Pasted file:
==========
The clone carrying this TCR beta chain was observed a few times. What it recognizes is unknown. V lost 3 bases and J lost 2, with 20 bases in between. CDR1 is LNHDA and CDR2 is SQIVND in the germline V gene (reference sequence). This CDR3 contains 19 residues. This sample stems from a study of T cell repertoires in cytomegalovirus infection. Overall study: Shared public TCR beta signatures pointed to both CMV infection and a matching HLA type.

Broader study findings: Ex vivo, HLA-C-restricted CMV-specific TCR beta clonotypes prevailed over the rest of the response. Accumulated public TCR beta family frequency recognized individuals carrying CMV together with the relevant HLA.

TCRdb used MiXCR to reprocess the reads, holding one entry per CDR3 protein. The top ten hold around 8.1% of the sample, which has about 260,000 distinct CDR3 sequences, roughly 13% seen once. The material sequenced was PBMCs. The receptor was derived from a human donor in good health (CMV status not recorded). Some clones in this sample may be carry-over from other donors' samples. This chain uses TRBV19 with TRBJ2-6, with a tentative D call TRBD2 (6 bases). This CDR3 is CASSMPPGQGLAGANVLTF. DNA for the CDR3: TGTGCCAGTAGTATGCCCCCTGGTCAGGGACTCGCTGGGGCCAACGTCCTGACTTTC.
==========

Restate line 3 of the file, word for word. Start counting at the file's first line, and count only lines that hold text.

TCRdb used MiXCR to reprocess the reads, holding one entry per CDR3 protein. The top ten hold around 8.1% of the sample, which has about 260,000 distinct CDR3 sequences, roughly 13% seen once. The material sequenced was PBMCs. The receptor was derived from a human donor in good health (CMV status not recorded). Some clones in this sample may be carry-over from other donors' samples. This chain uses TRBV19 with TRBJ2-6, with a tentative D call TRBD2 (6 bases). This CDR3 is CASSMPPGQGLAGANVLTF. DNA for the CDR3: TGTGCCAGTAGTATGCCCCCTGGTCAGGGACTCGCTGGGGCCAACGTCCTGACTTTC.